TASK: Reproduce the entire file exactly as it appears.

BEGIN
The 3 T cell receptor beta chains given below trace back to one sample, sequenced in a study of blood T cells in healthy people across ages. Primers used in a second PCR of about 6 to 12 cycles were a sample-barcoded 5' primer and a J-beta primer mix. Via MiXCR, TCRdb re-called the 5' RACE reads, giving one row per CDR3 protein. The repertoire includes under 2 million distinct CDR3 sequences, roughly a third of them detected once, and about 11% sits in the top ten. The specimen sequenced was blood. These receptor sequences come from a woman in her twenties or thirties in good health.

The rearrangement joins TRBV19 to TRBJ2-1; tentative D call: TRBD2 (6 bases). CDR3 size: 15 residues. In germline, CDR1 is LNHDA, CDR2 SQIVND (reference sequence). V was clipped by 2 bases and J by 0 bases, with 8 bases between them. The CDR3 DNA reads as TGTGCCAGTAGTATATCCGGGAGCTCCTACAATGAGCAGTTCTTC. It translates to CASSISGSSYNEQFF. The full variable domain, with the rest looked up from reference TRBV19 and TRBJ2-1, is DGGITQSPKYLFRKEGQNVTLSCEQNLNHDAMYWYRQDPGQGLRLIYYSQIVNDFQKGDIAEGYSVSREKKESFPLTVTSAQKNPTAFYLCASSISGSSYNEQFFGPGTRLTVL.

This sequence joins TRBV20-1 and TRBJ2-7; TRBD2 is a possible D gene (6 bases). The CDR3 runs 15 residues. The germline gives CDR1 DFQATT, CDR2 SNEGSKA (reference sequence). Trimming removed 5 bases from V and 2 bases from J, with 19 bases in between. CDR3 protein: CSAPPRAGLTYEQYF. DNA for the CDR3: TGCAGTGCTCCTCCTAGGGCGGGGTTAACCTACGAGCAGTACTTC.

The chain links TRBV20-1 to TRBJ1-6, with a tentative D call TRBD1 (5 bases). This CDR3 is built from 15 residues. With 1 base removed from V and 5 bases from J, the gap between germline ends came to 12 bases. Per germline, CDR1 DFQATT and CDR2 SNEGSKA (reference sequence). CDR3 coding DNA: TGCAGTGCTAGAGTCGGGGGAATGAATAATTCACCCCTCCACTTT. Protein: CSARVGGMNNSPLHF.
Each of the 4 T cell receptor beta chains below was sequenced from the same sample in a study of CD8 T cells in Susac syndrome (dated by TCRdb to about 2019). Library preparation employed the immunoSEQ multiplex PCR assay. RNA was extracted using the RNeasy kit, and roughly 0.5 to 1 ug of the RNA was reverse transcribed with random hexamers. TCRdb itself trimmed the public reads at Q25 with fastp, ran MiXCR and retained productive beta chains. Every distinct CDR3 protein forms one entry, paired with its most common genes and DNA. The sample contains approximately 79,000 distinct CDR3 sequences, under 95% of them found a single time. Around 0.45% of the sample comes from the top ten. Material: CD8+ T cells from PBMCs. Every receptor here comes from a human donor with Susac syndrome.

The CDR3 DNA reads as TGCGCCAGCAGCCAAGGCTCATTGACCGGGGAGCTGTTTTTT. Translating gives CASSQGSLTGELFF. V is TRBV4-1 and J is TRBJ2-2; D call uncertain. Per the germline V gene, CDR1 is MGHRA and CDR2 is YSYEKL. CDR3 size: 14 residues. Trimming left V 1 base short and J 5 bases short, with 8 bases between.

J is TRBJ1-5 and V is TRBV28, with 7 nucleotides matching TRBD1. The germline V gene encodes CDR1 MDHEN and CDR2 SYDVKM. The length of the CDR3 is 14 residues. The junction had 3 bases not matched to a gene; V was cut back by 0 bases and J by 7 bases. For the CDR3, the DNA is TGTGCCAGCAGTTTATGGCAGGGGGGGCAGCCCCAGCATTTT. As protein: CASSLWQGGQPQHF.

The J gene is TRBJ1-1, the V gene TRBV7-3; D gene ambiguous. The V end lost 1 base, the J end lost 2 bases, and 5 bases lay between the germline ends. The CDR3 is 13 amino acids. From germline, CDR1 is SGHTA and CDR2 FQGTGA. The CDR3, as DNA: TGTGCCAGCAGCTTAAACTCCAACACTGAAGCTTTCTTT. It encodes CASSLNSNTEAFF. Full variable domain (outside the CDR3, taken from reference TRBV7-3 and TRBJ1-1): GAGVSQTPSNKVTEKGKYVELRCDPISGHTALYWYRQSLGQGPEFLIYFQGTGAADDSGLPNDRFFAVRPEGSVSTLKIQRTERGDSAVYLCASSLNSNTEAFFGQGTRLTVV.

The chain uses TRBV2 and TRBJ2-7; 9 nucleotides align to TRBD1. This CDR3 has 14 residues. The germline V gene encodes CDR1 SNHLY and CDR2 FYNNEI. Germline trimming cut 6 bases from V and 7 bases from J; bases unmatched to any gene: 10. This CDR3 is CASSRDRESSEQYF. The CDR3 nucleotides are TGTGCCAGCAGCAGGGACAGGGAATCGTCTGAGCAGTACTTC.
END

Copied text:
The 3 T cell receptor beta chains given below trace back to one sample, sequenced in a study of blood T cells in healthy people across ages. Primers used in a second PCR of about 6 to 12 cycles were a sample-barcoded 5' primer and a J-beta primer mix. Via MiXCR, TCRdb re-called the 5' RACE reads, giving one row per CDR3 protein. The repertoire includes under 2 million distinct CDR3 sequences, roughly a third of them detected once, and about 11% sits in the top ten. The specimen sequenced was blood. These receptor sequences come from a woman in her twenties or thirties in good health.

The rearrangement joins TRBV19 to TRBJ2-1; tentative D call: TRBD2 (6 bases). CDR3 size: 15 residues. In germline, CDR1 is LNHDA, CDR2 SQIVND (reference sequence). V was clipped by 2 bases and J by 0 bases, with 8 bases between them. The CDR3 DNA reads as TGTGCCAGTAGTATATCCGGGAGCTCCTACAATGAGCAGTTCTTC. It translates to CASSISGSSYNEQFF. The full variable domain, with the rest looked up from reference TRBV19 and TRBJ2-1, is DGGITQSPKYLFRKEGQNVTLSCEQNLNHDAMYWYRQDPGQGLRLIYYSQIVNDFQKGDIAEGYSVSREKKESFPLTVTSAQKNPTAFYLCASSISGSSYNEQFFGPGTRLTVL.

This sequence joins TRBV20-1 and TRBJ2-7; TRBD2 is a possible D gene (6 bases). The CDR3 runs 15 residues. The germline gives CDR1 DFQATT, CDR2 SNEGSKA (reference sequence). Trimming removed 5 bases from V and 2 bases from J, with 19 bases in between. CDR3 protein: CSAPPRAGLTYEQYF. DNA for the CDR3: TGCAGTGCTCCTCCTAGGGCGGGGTTAACCTACGAGCAGTACTTC.

The chain links TRBV20-1 to TRBJ1-6, with a tentative D call TRBD1 (5 bases). This CDR3 is built from 15 residues. With 1 base removed from V and 5 bases from J, the gap between germline ends came to 12 bases. Per germline, CDR1 DFQATT and CDR2 SNEGSKA (reference sequence). CDR3 coding DNA: TGCAGTGCTAGAGTCGGGGGAATGAATAATTCACCCCTCCACTTT. Protein: CSARVGGMNNSPLHF.
Each of the 4 T cell receptor beta chains below was sequenced from the same sample in a study of CD8 T cells in Susac syndrome (dated by TCRdb to about 2019). Library preparation employed the immunoSEQ multiplex PCR assay. RNA was extracted using the RNeasy kit, and roughly 0.5 to 1 ug of the RNA was reverse transcribed with random hexamers. TCRdb itself trimmed the public reads at Q25 with fastp, ran MiXCR and retained productive beta chains. Every distinct CDR3 protein forms one entry, paired with its most common genes and DNA. The sample contains approximately 79,000 distinct CDR3 sequences, under 95% of them found a single time. Around 0.45% of the sample comes from the top ten. Material: CD8+ T cells from PBMCs. Every receptor here comes from a human donor with Susac syndrome.

The CDR3 DNA reads as TGCGCCAGCAGCCAAGGCTCATTGACCGGGGAGCTGTTTTTT. Translating gives CASSQGSLTGELFF. V is TRBV4-1 and J is TRBJ2-2; D call uncertain. Per the germline V gene, CDR1 is MGHRA and CDR2 is YSYEKL. CDR3 size: 14 residues. Trimming left V 1 base short and J 5 bases short, with 8 bases between.

J is TRBJ1-5 and V is TRBV28, with 7 nucleotides matching TRBD1. The germline V gene encodes CDR1 MDHEN and CDR2 SYDVKM. The length of the CDR3 is 14 residues. The junction had 3 bases not matched to a gene; V was cut back by 0 bases and J by 7 bases. For the CDR3, the DNA is TGTGCCAGCAGTTTATGGCAGGGGGGGCAGCCCCAGCATTTT. As protein: CASSLWQGGQPQHF.

The J gene is TRBJ1-1, the V gene TRBV7-3; D gene ambiguous. The V end lost 1 base, the J end lost 2 bases, and 5 bases lay between the germline ends. The CDR3 is 13 amino acids. From germline, CDR1 is SGHTA and CDR2 FQGTGA. The CDR3, as DNA: TGTGCCAGCAGCTTAAACTCCAACACTGAAGCTTTCTTT. It encodes CASSLNSNTEAFF. Full variable domain (outside the CDR3, taken from reference TRBV7-3 and TRBJ1-1): GAGVSQTPSNKVTEKGKYVELRCDPISGHTALYWYRQSLGQGPEFLIYFQGTGAADDSGLPNDRFFAVRPEGSVSTLKIQRTERGDSAVYLCASSLNSNTEAFFGQGTRLTVV.

The chain uses TRBV2 and TRBJ2-7; 9 nucleotides align to TRBD1. This CDR3 has 14 residues. The germline V gene encodes CDR1 SNHLY and CDR2 FYNNEI. Germline trimming cut 6 bases from V and 7 bases from J; bases unmatched to any gene: 10. This CDR3 is CASSRDRESSEQYF. The CDR3 nucleotides are TGTGCCAGCAGCAGGGACAGGGAATCGTCTGAGCAGTACTTC.